the writ is dated there was some reason for impetrating. For that reason the date  must be examined to see if it has been deleted or changed in any way.1 And that an  impetration is without effect and is void unless a true cause for impetrating exists,2  and that the writ ought to fall, is proved in [the roll of] the eyre of William of Ralegh  in the county of Warwick, an assise of novel disseisin [beginning] if Gerard3 son of  William.4 And so if he has withdrawn himself from a like writ and from the assise;  not if because of falsity and error.5 Also if he first began to sue on another's seisin  rather than on his own, [as] by an assise of mortdancestor, a writ of entry, a writ of  right, or by some other, no matter which, the order in which writs are to be sued not  being observed.6 Also if he has impetrated a similar writ, before the same judge or  another, from the prosecution of which he did not withdraw by license or in some  other [proper] way.7 Also if it has been impetrated contrary to the common law, so  that several plaintiffs are included in one writ where there are different complaints,  persons and disseisins, unless where there is a single right and several persons [are] as  a single heir, as those who are co-heirs and parceners and hold in common.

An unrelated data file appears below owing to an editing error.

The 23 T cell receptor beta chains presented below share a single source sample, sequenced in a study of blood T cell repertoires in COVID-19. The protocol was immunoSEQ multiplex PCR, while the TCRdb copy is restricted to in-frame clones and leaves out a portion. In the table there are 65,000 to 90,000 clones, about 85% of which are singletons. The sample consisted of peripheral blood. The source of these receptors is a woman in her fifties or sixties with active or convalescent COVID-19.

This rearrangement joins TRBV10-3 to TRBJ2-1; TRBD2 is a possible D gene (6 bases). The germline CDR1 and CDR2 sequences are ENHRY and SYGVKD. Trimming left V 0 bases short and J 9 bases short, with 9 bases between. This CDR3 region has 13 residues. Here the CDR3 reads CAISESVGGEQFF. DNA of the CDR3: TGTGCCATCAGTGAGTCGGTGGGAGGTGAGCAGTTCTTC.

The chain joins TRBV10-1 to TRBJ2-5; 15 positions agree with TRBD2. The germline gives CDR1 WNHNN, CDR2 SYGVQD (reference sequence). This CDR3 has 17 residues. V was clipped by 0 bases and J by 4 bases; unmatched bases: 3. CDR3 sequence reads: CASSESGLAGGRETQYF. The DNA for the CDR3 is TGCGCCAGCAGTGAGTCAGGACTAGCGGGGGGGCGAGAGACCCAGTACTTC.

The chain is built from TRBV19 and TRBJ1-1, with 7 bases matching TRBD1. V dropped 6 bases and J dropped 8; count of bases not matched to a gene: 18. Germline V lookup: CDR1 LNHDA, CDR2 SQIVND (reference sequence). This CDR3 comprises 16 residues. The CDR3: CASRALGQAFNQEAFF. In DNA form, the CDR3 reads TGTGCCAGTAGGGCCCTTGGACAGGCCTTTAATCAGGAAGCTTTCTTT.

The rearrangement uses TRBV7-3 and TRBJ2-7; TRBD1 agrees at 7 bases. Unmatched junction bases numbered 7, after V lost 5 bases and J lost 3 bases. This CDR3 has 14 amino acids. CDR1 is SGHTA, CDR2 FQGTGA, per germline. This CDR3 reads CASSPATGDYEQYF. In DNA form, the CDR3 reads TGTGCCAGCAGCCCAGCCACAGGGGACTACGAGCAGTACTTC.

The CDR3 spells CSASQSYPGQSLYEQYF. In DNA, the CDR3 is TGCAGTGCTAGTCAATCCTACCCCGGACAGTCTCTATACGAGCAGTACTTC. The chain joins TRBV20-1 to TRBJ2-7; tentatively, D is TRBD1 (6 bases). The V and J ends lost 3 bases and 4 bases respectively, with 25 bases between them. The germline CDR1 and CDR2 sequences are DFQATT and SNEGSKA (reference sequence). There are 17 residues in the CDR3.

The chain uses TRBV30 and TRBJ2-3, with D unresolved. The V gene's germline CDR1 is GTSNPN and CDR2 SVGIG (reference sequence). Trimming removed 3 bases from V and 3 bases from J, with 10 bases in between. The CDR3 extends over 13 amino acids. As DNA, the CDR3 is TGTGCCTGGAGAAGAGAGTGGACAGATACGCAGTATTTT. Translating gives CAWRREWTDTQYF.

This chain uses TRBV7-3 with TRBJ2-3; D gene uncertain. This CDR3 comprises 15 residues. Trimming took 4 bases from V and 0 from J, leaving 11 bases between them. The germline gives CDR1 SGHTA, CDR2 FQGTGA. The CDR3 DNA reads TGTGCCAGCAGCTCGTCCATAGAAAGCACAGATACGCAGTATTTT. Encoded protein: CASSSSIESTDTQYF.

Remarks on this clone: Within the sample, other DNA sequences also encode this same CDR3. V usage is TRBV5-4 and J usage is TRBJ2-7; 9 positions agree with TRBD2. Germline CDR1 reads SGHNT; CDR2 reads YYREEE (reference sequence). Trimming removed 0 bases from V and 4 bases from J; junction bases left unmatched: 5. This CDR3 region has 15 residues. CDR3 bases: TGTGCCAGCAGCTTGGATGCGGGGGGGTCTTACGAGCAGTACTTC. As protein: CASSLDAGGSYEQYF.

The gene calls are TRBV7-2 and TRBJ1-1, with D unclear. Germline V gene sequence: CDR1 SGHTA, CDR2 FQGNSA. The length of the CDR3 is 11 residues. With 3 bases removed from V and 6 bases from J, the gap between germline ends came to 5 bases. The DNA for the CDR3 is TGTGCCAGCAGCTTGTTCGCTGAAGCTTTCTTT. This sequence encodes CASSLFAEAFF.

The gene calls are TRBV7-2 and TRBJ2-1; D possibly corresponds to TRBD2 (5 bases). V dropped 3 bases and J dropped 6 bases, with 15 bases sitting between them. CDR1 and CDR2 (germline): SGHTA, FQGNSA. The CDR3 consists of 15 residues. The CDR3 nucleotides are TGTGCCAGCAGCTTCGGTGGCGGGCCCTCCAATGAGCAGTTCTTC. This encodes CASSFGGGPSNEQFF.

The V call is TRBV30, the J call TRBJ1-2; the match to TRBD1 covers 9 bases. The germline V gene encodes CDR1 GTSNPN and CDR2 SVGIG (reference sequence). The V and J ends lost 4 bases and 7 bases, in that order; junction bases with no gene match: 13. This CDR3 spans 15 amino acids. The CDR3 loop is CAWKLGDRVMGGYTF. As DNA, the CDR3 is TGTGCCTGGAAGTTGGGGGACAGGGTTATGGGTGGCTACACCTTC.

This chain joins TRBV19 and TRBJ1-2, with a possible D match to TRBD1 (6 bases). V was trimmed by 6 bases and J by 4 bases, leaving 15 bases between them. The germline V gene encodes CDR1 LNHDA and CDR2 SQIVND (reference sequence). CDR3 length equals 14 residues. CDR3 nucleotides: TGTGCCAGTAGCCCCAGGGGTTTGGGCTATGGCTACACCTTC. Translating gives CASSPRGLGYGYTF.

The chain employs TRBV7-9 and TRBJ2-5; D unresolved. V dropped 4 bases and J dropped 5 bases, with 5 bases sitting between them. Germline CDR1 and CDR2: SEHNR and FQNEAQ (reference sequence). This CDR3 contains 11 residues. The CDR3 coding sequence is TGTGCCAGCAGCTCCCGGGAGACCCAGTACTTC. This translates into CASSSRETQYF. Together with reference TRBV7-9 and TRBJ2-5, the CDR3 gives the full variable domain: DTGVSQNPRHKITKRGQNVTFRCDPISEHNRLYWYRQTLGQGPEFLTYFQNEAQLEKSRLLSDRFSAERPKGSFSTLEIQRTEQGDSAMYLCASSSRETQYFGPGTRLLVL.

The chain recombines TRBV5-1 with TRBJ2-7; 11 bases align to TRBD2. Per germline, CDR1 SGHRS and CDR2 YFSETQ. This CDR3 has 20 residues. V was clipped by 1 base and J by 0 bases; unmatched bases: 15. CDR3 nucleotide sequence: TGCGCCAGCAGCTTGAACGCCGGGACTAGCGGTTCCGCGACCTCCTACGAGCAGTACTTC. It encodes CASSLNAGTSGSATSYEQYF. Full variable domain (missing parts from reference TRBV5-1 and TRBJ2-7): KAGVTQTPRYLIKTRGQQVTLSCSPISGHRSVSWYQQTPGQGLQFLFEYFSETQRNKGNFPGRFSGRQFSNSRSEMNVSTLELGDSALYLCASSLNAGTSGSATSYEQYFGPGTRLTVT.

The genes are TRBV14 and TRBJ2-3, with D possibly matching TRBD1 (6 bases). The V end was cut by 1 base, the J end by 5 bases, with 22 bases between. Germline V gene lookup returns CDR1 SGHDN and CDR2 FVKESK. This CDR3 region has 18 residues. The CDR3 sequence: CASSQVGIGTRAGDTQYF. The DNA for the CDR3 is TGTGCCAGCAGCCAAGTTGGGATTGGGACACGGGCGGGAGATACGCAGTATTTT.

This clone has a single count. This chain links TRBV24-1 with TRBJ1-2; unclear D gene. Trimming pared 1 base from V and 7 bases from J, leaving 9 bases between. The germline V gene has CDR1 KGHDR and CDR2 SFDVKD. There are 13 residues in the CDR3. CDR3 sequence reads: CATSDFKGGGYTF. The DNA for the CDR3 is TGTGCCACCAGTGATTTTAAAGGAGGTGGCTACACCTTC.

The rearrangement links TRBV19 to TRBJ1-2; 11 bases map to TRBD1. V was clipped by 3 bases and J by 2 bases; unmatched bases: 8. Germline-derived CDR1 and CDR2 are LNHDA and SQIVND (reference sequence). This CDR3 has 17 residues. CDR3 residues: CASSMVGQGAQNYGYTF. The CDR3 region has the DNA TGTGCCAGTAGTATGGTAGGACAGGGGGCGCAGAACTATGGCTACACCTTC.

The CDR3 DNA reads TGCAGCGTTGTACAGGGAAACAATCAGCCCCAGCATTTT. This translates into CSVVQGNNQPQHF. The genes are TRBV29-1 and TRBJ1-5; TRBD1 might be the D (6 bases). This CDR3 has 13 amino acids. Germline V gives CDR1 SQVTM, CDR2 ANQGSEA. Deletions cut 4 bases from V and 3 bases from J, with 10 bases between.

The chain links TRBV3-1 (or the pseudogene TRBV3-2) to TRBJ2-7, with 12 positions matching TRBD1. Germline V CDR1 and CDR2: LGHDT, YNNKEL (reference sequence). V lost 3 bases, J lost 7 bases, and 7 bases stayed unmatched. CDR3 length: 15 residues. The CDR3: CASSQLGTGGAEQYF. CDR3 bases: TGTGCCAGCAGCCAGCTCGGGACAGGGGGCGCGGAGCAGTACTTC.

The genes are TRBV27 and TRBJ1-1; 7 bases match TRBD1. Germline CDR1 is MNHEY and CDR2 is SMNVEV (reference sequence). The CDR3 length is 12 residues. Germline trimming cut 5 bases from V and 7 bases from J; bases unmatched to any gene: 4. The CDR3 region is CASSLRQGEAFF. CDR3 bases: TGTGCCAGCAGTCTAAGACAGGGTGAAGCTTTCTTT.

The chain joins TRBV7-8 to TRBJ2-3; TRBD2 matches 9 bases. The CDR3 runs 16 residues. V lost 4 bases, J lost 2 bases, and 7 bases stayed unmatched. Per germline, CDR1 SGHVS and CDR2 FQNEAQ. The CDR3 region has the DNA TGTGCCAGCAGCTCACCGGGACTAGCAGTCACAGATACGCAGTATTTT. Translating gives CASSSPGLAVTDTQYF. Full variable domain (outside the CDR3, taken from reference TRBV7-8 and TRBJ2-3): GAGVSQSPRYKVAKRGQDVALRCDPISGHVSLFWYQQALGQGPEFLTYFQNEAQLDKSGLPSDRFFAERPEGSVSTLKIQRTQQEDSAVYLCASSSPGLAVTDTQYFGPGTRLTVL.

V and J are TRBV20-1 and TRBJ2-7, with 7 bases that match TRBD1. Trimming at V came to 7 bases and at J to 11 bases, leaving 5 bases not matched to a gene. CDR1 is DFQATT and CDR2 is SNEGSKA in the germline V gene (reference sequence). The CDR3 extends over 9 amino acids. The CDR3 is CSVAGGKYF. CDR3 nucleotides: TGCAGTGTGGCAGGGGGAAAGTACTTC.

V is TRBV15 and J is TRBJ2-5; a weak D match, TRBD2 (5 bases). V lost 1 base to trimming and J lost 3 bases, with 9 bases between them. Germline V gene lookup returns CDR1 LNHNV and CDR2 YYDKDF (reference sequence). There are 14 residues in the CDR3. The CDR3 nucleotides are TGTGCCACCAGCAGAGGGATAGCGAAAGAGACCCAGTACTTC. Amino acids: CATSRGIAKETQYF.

That error is manifold.
 8[Error destroys the writ, but not the judgment or the assise. [The writ falls]9[as  where he errs by impetrating against one who possesses in another's name, not in his  own, as a farmer, a prior, or a canon removable, as was said above and will be explained  below; nor does an exception or a plaint lie for such persons.]10 because of error  in the name, as where for Henry the name William is put in the writ, or conversely.  Similarly, if there is error in the surname, as where it reads Hubert Robert where  Hubert Walter ought to be said. And so if there is error in the name of the vill  whence one has his origin, as where for of London he names [him] in the writ of  Winchester. Also if there is error in a syllable, as where he names another Henry of  Brothton where he ought to name him11 of Bratton. And so of a letter, by naming  him Henry of Bretton when he ought to name him Henry of Bratton. All these  may be proved by examples. The result will still be the same if the person is clear and  [the name and] surname correct, but there is error in the name of his dignity, as where  it is said in a writ, Henry of Bratton, precentor, has complained to us when he is a  dean, and so the writ falls. And so if there is error